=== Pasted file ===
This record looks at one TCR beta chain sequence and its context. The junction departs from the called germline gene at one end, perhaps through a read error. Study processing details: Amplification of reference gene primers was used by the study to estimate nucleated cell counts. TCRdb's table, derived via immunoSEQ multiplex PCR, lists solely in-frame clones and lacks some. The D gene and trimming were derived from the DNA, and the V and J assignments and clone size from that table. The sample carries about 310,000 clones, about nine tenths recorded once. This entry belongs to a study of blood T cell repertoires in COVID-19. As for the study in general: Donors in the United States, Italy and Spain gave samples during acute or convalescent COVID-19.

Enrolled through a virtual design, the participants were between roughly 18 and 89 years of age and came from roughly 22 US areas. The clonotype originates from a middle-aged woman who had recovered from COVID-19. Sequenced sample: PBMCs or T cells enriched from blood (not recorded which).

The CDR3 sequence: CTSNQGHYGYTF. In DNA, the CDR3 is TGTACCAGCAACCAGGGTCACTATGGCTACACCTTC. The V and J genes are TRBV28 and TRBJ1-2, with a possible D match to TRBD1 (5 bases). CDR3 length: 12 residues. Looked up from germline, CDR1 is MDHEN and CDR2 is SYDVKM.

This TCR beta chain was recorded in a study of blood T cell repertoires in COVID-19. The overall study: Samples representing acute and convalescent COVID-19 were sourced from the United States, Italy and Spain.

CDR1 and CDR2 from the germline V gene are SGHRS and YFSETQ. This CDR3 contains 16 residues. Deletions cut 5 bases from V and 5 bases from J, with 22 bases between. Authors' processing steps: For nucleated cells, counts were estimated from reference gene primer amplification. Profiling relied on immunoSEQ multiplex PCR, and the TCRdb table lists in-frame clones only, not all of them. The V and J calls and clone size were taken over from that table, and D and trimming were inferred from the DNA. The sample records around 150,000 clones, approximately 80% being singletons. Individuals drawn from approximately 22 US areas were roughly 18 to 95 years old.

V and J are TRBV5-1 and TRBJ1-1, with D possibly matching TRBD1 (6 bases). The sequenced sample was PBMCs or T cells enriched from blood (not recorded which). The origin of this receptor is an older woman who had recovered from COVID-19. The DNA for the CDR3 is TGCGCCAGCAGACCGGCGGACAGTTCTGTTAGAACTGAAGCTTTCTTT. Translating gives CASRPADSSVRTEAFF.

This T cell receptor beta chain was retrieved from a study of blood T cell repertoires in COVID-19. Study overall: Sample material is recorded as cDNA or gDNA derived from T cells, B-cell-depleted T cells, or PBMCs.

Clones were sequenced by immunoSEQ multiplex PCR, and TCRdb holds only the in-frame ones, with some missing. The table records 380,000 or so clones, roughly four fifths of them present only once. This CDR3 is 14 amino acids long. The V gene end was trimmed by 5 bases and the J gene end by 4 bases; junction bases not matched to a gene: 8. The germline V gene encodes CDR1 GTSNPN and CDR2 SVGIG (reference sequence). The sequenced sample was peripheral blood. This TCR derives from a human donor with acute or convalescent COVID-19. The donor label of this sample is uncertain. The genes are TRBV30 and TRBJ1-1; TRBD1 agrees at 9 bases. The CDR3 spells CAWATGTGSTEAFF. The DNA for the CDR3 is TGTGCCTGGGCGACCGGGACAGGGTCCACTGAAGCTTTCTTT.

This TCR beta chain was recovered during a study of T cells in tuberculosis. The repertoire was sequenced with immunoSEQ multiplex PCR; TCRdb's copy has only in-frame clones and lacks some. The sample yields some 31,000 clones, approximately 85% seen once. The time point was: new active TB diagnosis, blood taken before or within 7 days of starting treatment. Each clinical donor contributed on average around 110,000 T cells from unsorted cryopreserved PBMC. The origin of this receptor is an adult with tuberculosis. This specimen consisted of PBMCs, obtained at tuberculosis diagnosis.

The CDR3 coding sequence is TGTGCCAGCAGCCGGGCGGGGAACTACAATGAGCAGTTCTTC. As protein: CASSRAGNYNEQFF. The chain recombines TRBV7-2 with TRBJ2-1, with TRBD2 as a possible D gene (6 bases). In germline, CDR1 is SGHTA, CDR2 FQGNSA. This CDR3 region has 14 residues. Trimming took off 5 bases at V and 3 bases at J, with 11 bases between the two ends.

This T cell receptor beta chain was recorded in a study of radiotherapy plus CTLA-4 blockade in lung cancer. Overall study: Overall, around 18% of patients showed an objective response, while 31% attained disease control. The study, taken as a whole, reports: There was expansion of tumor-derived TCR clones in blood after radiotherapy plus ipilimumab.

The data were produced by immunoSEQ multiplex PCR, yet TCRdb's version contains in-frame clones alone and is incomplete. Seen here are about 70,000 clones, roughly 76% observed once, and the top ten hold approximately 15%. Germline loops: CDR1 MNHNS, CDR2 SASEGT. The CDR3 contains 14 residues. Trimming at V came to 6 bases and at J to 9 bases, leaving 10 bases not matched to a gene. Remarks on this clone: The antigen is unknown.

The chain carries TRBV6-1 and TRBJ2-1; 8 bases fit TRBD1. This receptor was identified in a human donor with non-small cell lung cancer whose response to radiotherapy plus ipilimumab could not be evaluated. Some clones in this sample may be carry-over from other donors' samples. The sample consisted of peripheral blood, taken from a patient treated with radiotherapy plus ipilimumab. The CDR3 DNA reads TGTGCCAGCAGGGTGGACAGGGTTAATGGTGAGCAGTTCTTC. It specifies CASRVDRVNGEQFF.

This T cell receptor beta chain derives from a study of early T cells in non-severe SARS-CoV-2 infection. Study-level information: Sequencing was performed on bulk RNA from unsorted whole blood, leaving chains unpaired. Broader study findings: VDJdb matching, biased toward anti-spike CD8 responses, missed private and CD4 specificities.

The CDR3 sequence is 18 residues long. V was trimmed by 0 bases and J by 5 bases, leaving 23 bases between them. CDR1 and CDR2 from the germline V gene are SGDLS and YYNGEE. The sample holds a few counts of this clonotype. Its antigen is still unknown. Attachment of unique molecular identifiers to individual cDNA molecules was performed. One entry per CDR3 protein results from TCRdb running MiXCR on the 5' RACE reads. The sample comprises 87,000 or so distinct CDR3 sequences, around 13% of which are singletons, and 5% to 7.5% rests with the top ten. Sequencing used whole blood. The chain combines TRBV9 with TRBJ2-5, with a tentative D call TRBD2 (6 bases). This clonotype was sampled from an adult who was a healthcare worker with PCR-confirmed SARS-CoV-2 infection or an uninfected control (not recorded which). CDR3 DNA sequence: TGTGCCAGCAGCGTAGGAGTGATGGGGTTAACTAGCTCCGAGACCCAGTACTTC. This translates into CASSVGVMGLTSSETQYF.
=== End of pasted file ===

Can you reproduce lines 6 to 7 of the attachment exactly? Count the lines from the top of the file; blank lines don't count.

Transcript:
V and J are TRBV5-1 and TRBJ1-1, with D possibly matching TRBD1 (6 bases). The sequenced sample was PBMCs or T cells enriched from blood (not recorded which). The origin of this receptor is an older woman who had recovered from COVID-19. The DNA for the CDR3 is TGCGCCAGCAGACCGGCGGACAGTTCTGTTAGAACTGAAGCTTTCTTT. Translating gives CASRPADSSVRTEAFF.

This T cell receptor beta chain was retrieved from a study of blood T cell repertoires in COVID-19. Study overall: Sample material is recorded as cDNA or gDNA derived from T cells, B-cell-depleted T cells, or PBMCs.